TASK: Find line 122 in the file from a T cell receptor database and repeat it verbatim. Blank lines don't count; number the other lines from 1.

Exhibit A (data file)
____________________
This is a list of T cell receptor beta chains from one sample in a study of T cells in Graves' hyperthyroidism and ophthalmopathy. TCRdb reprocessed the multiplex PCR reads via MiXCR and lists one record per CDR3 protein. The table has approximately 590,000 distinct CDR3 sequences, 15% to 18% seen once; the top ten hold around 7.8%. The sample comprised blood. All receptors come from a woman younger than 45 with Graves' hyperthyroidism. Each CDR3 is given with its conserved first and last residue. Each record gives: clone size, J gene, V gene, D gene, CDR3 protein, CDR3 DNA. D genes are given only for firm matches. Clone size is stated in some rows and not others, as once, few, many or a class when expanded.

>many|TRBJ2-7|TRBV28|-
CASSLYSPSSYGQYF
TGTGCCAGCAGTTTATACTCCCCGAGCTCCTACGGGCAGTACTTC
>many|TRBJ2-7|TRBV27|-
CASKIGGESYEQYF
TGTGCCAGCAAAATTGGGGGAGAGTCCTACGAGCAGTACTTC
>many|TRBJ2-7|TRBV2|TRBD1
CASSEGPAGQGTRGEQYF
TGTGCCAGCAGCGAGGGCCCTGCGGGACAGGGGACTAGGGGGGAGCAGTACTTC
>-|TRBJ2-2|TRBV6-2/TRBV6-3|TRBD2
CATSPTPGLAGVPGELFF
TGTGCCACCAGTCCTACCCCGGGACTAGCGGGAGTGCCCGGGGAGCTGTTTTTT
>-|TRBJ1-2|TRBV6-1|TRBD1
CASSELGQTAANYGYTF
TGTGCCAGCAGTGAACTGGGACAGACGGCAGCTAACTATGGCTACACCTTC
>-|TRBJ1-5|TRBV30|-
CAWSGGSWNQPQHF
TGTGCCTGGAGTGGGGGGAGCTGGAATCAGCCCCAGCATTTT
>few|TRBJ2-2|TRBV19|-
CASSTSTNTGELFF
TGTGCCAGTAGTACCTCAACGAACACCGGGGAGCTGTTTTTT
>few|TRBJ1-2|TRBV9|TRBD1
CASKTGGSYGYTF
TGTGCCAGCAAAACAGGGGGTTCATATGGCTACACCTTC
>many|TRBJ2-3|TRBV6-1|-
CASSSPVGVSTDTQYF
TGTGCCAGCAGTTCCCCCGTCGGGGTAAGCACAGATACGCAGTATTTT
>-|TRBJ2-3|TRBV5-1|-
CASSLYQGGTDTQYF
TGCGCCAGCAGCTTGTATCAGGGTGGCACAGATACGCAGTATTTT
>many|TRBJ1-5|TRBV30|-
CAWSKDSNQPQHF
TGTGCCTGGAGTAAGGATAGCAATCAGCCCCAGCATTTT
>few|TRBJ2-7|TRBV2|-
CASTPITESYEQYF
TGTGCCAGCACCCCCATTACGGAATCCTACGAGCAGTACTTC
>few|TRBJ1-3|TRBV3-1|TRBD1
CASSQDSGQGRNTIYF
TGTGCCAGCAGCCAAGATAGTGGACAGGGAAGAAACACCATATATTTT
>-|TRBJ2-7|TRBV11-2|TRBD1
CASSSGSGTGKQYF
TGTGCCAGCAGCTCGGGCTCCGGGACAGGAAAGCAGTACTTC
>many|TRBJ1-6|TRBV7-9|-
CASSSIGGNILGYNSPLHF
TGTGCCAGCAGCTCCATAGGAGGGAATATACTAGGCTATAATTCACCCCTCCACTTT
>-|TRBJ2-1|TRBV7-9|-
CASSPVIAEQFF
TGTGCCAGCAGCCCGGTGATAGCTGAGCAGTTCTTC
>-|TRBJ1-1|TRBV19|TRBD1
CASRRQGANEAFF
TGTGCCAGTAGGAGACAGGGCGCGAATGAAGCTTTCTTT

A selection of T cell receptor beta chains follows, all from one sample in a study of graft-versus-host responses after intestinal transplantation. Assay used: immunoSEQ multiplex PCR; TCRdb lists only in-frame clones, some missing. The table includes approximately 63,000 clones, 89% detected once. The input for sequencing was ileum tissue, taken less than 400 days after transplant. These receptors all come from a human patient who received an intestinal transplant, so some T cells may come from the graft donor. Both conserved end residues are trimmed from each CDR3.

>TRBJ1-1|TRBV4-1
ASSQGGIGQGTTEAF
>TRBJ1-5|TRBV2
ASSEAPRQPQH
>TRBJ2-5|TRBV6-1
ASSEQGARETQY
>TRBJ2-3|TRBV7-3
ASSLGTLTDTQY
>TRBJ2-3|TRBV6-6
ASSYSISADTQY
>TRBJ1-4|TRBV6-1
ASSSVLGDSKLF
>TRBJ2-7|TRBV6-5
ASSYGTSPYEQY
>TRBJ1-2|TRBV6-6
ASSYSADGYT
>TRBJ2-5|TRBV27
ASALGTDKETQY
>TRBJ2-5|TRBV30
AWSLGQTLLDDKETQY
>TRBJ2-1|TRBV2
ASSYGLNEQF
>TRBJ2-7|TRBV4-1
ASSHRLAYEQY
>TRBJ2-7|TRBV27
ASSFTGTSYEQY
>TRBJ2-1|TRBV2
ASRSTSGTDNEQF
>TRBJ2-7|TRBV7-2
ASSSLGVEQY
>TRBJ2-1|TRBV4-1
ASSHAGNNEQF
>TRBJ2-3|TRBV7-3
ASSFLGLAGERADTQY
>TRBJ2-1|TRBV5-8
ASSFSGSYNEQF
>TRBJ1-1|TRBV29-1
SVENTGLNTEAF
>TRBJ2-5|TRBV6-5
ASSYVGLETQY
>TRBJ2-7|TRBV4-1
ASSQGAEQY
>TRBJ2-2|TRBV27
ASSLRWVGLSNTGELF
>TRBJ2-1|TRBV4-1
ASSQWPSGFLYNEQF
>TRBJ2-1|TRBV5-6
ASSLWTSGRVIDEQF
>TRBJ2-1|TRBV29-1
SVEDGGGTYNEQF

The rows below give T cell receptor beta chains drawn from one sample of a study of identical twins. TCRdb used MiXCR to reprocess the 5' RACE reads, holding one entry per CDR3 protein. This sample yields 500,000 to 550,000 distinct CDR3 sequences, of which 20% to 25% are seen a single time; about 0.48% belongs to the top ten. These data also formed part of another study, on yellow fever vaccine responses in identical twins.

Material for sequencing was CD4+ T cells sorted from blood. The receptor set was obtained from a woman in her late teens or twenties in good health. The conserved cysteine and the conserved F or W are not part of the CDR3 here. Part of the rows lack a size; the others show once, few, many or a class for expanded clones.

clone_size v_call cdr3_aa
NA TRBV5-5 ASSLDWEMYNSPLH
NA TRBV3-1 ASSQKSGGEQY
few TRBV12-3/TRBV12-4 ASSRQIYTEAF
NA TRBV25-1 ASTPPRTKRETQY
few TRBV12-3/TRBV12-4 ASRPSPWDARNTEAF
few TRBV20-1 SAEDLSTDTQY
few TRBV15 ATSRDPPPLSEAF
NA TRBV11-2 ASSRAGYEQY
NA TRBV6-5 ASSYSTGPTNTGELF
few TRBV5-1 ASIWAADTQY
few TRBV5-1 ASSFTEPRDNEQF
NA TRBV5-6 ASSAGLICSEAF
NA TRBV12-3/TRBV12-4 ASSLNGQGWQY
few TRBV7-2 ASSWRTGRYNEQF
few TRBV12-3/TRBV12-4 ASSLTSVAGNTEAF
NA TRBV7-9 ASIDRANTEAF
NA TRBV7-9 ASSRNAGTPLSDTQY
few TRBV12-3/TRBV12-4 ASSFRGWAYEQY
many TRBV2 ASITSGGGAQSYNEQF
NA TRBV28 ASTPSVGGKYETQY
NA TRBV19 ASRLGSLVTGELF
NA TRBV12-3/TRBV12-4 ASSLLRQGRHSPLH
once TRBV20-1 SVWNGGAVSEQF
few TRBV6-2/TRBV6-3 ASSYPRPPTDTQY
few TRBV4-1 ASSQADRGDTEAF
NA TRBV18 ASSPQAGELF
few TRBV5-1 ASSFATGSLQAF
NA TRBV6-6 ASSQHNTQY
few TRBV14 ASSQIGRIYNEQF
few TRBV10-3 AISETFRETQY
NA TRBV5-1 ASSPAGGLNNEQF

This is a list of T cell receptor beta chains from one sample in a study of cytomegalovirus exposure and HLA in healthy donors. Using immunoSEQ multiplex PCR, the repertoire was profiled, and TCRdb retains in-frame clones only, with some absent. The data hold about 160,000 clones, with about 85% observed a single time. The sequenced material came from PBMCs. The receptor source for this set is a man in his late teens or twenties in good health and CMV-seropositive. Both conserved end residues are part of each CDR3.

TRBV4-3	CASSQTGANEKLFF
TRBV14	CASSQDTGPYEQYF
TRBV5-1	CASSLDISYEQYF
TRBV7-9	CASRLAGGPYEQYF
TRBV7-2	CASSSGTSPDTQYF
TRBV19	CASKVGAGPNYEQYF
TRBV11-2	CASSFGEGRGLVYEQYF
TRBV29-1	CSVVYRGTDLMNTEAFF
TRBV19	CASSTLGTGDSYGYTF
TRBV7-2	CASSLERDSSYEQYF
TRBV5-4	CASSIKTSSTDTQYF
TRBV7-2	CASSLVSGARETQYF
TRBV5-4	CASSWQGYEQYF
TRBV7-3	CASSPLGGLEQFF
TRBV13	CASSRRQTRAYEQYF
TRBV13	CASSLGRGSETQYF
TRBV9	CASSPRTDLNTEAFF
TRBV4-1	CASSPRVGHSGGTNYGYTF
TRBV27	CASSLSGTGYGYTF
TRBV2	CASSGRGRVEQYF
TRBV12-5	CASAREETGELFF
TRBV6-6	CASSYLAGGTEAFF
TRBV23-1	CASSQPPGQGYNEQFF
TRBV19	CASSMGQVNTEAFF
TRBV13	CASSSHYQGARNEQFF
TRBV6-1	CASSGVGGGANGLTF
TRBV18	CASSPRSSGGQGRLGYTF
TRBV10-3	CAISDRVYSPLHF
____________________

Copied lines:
NA TRBV7-9 ASIDRANTEAF